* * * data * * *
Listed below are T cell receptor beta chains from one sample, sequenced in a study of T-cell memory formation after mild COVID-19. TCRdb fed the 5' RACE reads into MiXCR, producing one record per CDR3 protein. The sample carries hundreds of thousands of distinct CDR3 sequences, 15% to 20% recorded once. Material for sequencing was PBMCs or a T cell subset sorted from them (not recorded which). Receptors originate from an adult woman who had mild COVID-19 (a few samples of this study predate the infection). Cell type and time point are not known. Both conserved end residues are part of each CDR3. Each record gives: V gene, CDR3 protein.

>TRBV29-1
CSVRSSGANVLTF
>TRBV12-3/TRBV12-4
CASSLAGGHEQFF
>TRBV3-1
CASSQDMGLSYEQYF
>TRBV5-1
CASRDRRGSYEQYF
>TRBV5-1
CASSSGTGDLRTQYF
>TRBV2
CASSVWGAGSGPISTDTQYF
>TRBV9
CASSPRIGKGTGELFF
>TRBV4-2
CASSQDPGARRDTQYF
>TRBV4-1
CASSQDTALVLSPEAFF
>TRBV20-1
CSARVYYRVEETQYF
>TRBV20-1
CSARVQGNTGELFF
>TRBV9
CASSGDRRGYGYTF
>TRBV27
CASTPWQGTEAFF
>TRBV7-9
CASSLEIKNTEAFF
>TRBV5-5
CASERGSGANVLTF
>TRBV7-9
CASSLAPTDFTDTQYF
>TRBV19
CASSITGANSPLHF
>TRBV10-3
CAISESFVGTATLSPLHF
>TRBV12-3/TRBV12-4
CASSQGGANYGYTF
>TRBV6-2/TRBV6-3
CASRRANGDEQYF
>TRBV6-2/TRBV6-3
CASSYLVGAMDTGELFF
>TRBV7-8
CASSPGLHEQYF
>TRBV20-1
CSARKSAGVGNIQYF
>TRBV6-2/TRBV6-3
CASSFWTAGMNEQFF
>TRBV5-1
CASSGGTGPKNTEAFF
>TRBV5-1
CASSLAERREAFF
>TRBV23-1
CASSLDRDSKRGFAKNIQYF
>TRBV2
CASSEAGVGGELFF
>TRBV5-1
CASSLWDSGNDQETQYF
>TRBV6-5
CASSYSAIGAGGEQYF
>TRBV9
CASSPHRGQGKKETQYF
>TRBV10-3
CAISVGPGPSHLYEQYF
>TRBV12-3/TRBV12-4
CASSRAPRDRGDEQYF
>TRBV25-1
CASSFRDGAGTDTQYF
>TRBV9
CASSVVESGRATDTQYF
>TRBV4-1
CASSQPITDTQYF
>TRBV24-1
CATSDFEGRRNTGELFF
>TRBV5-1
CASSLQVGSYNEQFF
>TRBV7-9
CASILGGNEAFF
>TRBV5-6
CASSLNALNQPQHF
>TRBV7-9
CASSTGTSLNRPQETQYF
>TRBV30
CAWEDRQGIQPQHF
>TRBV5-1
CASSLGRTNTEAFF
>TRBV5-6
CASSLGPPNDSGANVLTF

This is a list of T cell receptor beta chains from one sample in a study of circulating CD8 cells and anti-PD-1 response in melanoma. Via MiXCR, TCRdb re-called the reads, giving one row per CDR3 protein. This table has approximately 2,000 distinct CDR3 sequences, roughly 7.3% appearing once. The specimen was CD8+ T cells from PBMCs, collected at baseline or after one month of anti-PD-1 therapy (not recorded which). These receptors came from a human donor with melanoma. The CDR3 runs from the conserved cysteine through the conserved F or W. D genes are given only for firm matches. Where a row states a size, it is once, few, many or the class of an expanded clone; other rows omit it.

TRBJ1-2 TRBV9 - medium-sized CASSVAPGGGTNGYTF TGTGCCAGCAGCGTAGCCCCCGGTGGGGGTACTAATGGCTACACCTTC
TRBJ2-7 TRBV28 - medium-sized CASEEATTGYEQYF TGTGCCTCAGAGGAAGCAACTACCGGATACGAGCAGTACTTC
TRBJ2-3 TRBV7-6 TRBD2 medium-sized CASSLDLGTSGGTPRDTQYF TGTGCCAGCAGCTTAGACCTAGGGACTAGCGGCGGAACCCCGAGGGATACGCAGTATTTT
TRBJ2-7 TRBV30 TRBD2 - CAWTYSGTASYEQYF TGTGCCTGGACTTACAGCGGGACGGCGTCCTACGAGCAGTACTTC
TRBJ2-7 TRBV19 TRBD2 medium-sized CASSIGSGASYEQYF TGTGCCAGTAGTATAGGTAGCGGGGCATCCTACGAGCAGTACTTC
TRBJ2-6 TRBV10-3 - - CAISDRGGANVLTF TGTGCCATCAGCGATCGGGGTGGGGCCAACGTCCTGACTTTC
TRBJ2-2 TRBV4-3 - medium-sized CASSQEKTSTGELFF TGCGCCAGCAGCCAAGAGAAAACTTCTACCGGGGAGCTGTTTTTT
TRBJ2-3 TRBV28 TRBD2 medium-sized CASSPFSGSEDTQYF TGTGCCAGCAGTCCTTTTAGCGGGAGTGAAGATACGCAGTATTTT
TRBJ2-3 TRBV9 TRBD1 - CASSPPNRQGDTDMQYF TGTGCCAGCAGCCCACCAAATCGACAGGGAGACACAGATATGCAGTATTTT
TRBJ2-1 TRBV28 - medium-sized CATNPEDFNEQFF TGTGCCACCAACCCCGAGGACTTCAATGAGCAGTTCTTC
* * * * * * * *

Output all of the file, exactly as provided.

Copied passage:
Listed below are T cell receptor beta chains from one sample, sequenced in a study of T-cell memory formation after mild COVID-19. TCRdb fed the 5' RACE reads into MiXCR, producing one record per CDR3 protein. The sample carries hundreds of thousands of distinct CDR3 sequences, 15% to 20% recorded once. Material for sequencing was PBMCs or a T cell subset sorted from them (not recorded which). Receptors originate from an adult woman who had mild COVID-19 (a few samples of this study predate the infection). Cell type and time point are not known. Both conserved end residues are part of each CDR3. Each record gives: V gene, CDR3 protein.

>TRBV29-1
CSVRSSGANVLTF
>TRBV12-3/TRBV12-4
CASSLAGGHEQFF
>TRBV3-1
CASSQDMGLSYEQYF
>TRBV5-1
CASRDRRGSYEQYF
>TRBV5-1
CASSSGTGDLRTQYF
>TRBV2
CASSVWGAGSGPISTDTQYF
>TRBV9
CASSPRIGKGTGELFF
>TRBV4-2
CASSQDPGARRDTQYF
>TRBV4-1
CASSQDTALVLSPEAFF
>TRBV20-1
CSARVYYRVEETQYF
>TRBV20-1
CSARVQGNTGELFF
>TRBV9
CASSGDRRGYGYTF
>TRBV27
CASTPWQGTEAFF
>TRBV7-9
CASSLEIKNTEAFF
>TRBV5-5
CASERGSGANVLTF
>TRBV7-9
CASSLAPTDFTDTQYF
>TRBV19
CASSITGANSPLHF
>TRBV10-3
CAISESFVGTATLSPLHF
>TRBV12-3/TRBV12-4
CASSQGGANYGYTF
>TRBV6-2/TRBV6-3
CASRRANGDEQYF
>TRBV6-2/TRBV6-3
CASSYLVGAMDTGELFF
>TRBV7-8
CASSPGLHEQYF
>TRBV20-1
CSARKSAGVGNIQYF
>TRBV6-2/TRBV6-3
CASSFWTAGMNEQFF
>TRBV5-1
CASSGGTGPKNTEAFF
>TRBV5-1
CASSLAERREAFF
>TRBV23-1
CASSLDRDSKRGFAKNIQYF
>TRBV2
CASSEAGVGGELFF
>TRBV5-1
CASSLWDSGNDQETQYF
>TRBV6-5
CASSYSAIGAGGEQYF
>TRBV9
CASSPHRGQGKKETQYF
>TRBV10-3
CAISVGPGPSHLYEQYF
>TRBV12-3/TRBV12-4
CASSRAPRDRGDEQYF
>TRBV25-1
CASSFRDGAGTDTQYF
>TRBV9
CASSVVESGRATDTQYF
>TRBV4-1
CASSQPITDTQYF
>TRBV24-1
CATSDFEGRRNTGELFF
>TRBV5-1
CASSLQVGSYNEQFF
>TRBV7-9
CASILGGNEAFF
>TRBV5-6
CASSLNALNQPQHF
>TRBV7-9
CASSTGTSLNRPQETQYF
>TRBV30
CAWEDRQGIQPQHF
>TRBV5-1
CASSLGRTNTEAFF
>TRBV5-6
CASSLGPPNDSGANVLTF

This is a list of T cell receptor beta chains from one sample in a study of circulating CD8 cells and anti-PD-1 response in melanoma. Via MiXCR, TCRdb re-called the reads, giving one row per CDR3 protein. This table has approximately 2,000 distinct CDR3 sequences, roughly 7.3% appearing once. The specimen was CD8+ T cells from PBMCs, collected at baseline or after one month of anti-PD-1 therapy (not recorded which). These receptors came from a human donor with melanoma. The CDR3 runs from the conserved cysteine through the conserved F or W. D genes are given only for firm matches. Where a row states a size, it is once, few, many or the class of an expanded clone; other rows omit it.

TRBJ1-2 TRBV9 - medium-sized CASSVAPGGGTNGYTF TGTGCCAGCAGCGTAGCCCCCGGTGGGGGTACTAATGGCTACACCTTC
TRBJ2-7 TRBV28 - medium-sized CASEEATTGYEQYF TGTGCCTCAGAGGAAGCAACTACCGGATACGAGCAGTACTTC
TRBJ2-3 TRBV7-6 TRBD2 medium-sized CASSLDLGTSGGTPRDTQYF TGTGCCAGCAGCTTAGACCTAGGGACTAGCGGCGGAACCCCGAGGGATACGCAGTATTTT
TRBJ2-7 TRBV30 TRBD2 - CAWTYSGTASYEQYF TGTGCCTGGACTTACAGCGGGACGGCGTCCTACGAGCAGTACTTC
TRBJ2-7 TRBV19 TRBD2 medium-sized CASSIGSGASYEQYF TGTGCCAGTAGTATAGGTAGCGGGGCATCCTACGAGCAGTACTTC
TRBJ2-6 TRBV10-3 - - CAISDRGGANVLTF TGTGCCATCAGCGATCGGGGTGGGGCCAACGTCCTGACTTTC
TRBJ2-2 TRBV4-3 - medium-sized CASSQEKTSTGELFF TGCGCCAGCAGCCAAGAGAAAACTTCTACCGGGGAGCTGTTTTTT
TRBJ2-3 TRBV28 TRBD2 medium-sized CASSPFSGSEDTQYF TGTGCCAGCAGTCCTTTTAGCGGGAGTGAAGATACGCAGTATTTT
TRBJ2-3 TRBV9 TRBD1 - CASSPPNRQGDTDMQYF TGTGCCAGCAGCCCACCAAATCGACAGGGAGACACAGATATGCAGTATTTT
TRBJ2-1 TRBV28 - medium-sized CATNPEDFNEQFF TGTGCCACCAACCCCGAGGACTTCAATGAGCAGTTCTTC